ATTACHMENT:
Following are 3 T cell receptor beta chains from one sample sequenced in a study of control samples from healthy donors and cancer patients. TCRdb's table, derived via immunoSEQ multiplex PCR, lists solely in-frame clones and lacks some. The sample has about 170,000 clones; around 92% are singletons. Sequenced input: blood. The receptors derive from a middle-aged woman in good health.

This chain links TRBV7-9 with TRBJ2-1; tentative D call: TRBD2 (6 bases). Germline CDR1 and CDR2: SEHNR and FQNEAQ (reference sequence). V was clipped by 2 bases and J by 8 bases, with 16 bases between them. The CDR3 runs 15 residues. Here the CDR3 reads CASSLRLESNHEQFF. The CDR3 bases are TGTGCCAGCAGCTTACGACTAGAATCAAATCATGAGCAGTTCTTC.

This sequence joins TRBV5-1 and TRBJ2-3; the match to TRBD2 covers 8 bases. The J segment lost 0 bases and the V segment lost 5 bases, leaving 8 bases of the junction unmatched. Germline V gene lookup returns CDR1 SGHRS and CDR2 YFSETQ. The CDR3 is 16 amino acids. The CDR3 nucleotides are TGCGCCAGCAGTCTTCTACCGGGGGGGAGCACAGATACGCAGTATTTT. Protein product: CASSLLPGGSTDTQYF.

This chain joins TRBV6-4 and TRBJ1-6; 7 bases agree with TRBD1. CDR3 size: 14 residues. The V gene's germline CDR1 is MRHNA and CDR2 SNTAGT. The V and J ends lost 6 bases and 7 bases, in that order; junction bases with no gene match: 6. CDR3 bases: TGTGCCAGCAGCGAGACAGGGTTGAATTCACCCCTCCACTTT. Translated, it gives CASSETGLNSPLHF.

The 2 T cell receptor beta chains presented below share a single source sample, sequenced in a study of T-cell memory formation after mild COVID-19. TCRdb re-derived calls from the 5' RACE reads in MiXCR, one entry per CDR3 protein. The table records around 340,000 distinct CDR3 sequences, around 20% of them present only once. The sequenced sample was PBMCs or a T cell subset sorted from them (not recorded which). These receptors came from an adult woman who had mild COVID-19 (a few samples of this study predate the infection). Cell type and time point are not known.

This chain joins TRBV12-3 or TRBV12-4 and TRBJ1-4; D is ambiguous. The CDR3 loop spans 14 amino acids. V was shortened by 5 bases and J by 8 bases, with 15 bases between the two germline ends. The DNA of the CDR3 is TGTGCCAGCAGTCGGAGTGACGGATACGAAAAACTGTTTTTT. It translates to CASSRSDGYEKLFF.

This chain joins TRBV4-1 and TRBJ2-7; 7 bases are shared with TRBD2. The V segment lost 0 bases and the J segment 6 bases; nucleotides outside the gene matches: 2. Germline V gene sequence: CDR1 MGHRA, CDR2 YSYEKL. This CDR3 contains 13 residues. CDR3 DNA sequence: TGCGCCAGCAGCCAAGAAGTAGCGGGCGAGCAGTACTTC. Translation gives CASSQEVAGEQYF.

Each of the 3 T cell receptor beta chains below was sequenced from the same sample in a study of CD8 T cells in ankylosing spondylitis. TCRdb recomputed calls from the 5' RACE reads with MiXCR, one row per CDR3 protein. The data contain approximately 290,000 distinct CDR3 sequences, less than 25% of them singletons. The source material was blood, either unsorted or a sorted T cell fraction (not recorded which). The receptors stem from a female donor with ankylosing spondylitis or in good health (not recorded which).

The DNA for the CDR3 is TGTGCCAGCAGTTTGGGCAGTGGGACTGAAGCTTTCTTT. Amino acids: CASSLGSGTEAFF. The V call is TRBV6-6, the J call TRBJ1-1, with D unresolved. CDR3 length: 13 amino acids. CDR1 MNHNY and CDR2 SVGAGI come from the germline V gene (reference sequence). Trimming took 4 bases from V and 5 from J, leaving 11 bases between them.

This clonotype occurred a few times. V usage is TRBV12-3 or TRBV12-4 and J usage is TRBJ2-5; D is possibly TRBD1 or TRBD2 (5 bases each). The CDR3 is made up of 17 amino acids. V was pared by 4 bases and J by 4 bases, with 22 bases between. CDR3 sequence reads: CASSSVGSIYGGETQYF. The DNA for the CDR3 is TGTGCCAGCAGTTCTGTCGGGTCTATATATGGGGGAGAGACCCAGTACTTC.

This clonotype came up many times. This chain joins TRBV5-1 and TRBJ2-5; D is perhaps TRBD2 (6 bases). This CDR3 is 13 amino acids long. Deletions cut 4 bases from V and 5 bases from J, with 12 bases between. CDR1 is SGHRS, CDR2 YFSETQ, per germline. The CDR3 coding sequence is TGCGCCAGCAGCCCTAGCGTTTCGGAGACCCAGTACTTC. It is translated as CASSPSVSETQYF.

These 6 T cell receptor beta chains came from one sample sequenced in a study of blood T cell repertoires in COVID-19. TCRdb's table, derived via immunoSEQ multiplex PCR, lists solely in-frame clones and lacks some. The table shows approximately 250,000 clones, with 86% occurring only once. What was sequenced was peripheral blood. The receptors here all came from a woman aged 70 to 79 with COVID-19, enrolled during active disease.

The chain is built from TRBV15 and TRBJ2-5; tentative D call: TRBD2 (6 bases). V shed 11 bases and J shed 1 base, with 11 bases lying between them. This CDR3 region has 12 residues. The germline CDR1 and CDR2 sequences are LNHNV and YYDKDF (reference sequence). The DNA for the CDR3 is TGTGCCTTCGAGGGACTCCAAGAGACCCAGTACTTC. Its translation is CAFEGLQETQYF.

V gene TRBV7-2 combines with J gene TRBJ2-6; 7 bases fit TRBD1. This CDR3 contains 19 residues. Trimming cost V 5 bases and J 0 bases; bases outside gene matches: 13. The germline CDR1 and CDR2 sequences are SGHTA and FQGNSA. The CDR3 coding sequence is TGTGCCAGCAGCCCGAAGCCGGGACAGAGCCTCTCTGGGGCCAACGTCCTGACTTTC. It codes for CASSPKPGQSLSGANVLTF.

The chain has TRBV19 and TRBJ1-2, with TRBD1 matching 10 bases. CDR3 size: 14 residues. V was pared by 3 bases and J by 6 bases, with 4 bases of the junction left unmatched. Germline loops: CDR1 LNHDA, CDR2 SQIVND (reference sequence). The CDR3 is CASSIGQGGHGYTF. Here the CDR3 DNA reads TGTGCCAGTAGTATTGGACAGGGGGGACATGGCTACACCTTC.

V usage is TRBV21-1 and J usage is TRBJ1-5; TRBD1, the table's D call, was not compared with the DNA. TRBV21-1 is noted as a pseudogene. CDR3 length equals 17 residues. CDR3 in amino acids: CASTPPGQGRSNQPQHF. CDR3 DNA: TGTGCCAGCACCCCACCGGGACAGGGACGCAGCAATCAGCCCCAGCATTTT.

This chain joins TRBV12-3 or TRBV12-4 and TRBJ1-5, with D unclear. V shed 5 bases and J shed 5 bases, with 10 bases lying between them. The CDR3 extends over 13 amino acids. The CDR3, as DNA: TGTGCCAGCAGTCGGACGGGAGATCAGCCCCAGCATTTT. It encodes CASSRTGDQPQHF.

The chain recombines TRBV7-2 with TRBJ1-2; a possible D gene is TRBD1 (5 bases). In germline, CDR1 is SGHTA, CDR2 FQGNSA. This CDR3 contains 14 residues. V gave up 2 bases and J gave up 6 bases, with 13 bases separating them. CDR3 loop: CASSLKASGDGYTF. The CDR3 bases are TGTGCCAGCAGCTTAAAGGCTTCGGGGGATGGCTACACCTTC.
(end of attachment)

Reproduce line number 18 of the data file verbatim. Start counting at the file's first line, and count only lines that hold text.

The chain recombines TRBV7-2 with TRBJ1-2; a possible D gene is TRBD1 (5 bases). In germline, CDR1 is SGHTA, CDR2 FQGNSA. This CDR3 contains 14 residues. V gave up 2 bases and J gave up 6 bases, with 13 bases separating them. CDR3 loop: CASSLKASGDGYTF. The CDR3 bases are TGTGCCAGCAGCTTAAAGGCTTCGGGGGATGGCTACACCTTC.